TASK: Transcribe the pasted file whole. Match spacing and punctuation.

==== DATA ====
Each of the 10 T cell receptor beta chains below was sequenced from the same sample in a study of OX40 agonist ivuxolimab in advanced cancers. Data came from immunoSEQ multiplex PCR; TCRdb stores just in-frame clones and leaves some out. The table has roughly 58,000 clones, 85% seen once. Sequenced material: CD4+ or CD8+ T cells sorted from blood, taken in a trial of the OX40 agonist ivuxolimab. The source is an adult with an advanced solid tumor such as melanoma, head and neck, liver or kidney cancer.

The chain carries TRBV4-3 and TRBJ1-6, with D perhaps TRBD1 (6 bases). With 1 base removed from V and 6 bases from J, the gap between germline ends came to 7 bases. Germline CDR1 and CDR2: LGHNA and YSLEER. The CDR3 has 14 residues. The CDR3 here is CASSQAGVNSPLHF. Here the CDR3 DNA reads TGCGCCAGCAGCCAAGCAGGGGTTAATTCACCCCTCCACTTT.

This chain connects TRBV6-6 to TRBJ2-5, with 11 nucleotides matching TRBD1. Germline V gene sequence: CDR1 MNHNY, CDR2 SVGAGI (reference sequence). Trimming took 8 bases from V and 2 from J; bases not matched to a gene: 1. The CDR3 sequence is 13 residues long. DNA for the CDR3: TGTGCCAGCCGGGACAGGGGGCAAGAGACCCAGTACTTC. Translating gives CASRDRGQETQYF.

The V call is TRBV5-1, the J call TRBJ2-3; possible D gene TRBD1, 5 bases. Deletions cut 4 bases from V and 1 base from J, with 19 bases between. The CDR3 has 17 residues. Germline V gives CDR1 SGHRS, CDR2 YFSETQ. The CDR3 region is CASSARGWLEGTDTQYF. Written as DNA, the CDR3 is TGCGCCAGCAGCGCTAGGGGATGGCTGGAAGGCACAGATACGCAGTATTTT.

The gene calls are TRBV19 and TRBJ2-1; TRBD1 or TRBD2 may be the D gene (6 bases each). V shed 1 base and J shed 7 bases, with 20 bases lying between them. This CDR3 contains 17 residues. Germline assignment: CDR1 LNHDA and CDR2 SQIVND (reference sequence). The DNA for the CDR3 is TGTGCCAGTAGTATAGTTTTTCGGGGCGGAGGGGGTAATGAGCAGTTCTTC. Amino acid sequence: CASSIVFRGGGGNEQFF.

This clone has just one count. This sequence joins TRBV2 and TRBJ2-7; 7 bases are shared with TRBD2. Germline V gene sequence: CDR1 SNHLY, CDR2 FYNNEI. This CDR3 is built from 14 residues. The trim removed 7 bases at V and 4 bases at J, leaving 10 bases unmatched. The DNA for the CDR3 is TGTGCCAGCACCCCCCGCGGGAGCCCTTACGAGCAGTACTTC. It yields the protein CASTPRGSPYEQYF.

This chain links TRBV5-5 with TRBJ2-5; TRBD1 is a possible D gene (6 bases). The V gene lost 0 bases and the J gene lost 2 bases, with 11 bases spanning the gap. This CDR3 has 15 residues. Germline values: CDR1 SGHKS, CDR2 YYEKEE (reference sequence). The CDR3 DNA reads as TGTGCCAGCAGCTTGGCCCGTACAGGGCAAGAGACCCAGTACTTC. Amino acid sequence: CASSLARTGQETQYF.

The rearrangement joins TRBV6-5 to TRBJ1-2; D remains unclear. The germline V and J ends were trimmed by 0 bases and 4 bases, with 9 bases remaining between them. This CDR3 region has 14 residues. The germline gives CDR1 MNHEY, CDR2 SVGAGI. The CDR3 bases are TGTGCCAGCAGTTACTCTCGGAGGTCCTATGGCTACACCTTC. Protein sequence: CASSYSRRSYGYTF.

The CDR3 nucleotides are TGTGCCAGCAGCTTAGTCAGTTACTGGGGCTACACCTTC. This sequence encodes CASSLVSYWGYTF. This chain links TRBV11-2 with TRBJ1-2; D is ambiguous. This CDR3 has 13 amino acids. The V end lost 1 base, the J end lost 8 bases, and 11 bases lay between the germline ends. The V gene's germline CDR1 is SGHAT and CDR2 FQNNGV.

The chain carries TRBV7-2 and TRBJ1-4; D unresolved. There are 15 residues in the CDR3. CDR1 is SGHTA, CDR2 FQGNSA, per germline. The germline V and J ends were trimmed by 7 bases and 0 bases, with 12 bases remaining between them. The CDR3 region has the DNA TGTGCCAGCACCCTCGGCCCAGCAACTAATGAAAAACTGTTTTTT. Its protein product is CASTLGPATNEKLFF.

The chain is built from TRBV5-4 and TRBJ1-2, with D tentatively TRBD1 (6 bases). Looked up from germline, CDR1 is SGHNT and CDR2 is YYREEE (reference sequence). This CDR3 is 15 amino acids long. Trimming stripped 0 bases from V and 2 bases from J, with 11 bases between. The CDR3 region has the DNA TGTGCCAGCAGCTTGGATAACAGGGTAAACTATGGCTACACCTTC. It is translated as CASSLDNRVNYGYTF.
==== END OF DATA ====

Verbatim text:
Each of the 10 T cell receptor beta chains below was sequenced from the same sample in a study of OX40 agonist ivuxolimab in advanced cancers. Data came from immunoSEQ multiplex PCR; TCRdb stores just in-frame clones and leaves some out. The table has roughly 58,000 clones, 85% seen once. Sequenced material: CD4+ or CD8+ T cells sorted from blood, taken in a trial of the OX40 agonist ivuxolimab. The source is an adult with an advanced solid tumor such as melanoma, head and neck, liver or kidney cancer.

The chain carries TRBV4-3 and TRBJ1-6, with D perhaps TRBD1 (6 bases). With 1 base removed from V and 6 bases from J, the gap between germline ends came to 7 bases. Germline CDR1 and CDR2: LGHNA and YSLEER. The CDR3 has 14 residues. The CDR3 here is CASSQAGVNSPLHF. Here the CDR3 DNA reads TGCGCCAGCAGCCAAGCAGGGGTTAATTCACCCCTCCACTTT.

This chain connects TRBV6-6 to TRBJ2-5, with 11 nucleotides matching TRBD1. Germline V gene sequence: CDR1 MNHNY, CDR2 SVGAGI (reference sequence). Trimming took 8 bases from V and 2 from J; bases not matched to a gene: 1. The CDR3 sequence is 13 residues long. DNA for the CDR3: TGTGCCAGCCGGGACAGGGGGCAAGAGACCCAGTACTTC. Translating gives CASRDRGQETQYF.

The V call is TRBV5-1, the J call TRBJ2-3; possible D gene TRBD1, 5 bases. Deletions cut 4 bases from V and 1 base from J, with 19 bases between. The CDR3 has 17 residues. Germline V gives CDR1 SGHRS, CDR2 YFSETQ. The CDR3 region is CASSARGWLEGTDTQYF. Written as DNA, the CDR3 is TGCGCCAGCAGCGCTAGGGGATGGCTGGAAGGCACAGATACGCAGTATTTT.

The gene calls are TRBV19 and TRBJ2-1; TRBD1 or TRBD2 may be the D gene (6 bases each). V shed 1 base and J shed 7 bases, with 20 bases lying between them. This CDR3 contains 17 residues. Germline assignment: CDR1 LNHDA and CDR2 SQIVND (reference sequence). The DNA for the CDR3 is TGTGCCAGTAGTATAGTTTTTCGGGGCGGAGGGGGTAATGAGCAGTTCTTC. Amino acid sequence: CASSIVFRGGGGNEQFF.

This clone has just one count. This sequence joins TRBV2 and TRBJ2-7; 7 bases are shared with TRBD2. Germline V gene sequence: CDR1 SNHLY, CDR2 FYNNEI. This CDR3 is built from 14 residues. The trim removed 7 bases at V and 4 bases at J, leaving 10 bases unmatched. The DNA for the CDR3 is TGTGCCAGCACCCCCCGCGGGAGCCCTTACGAGCAGTACTTC. It yields the protein CASTPRGSPYEQYF.

This chain links TRBV5-5 with TRBJ2-5; TRBD1 is a possible D gene (6 bases). The V gene lost 0 bases and the J gene lost 2 bases, with 11 bases spanning the gap. This CDR3 has 15 residues. Germline values: CDR1 SGHKS, CDR2 YYEKEE (reference sequence). The CDR3 DNA reads as TGTGCCAGCAGCTTGGCCCGTACAGGGCAAGAGACCCAGTACTTC. Amino acid sequence: CASSLARTGQETQYF.

The rearrangement joins TRBV6-5 to TRBJ1-2; D remains unclear. The germline V and J ends were trimmed by 0 bases and 4 bases, with 9 bases remaining between them. This CDR3 region has 14 residues. The germline gives CDR1 MNHEY, CDR2 SVGAGI. The CDR3 bases are TGTGCCAGCAGTTACTCTCGGAGGTCCTATGGCTACACCTTC. Protein sequence: CASSYSRRSYGYTF.

The CDR3 nucleotides are TGTGCCAGCAGCTTAGTCAGTTACTGGGGCTACACCTTC. This sequence encodes CASSLVSYWGYTF. This chain links TRBV11-2 with TRBJ1-2; D is ambiguous. This CDR3 has 13 amino acids. The V end lost 1 base, the J end lost 8 bases, and 11 bases lay between the germline ends. The V gene's germline CDR1 is SGHAT and CDR2 FQNNGV.

The chain carries TRBV7-2 and TRBJ1-4; D unresolved. There are 15 residues in the CDR3. CDR1 is SGHTA, CDR2 FQGNSA, per germline. The germline V and J ends were trimmed by 7 bases and 0 bases, with 12 bases remaining between them. The CDR3 region has the DNA TGTGCCAGCACCCTCGGCCCAGCAACTAATGAAAAACTGTTTTTT. Its protein product is CASTLGPATNEKLFF.

The chain is built from TRBV5-4 and TRBJ1-2, with D tentatively TRBD1 (6 bases). Looked up from germline, CDR1 is SGHNT and CDR2 is YYREEE (reference sequence). This CDR3 is 15 amino acids long. Trimming stripped 0 bases from V and 2 bases from J, with 11 bases between. The CDR3 region has the DNA TGTGCCAGCAGCTTGGATAACAGGGTAAACTATGGCTACACCTTC. It is translated as CASSLDNRVNYGYTF.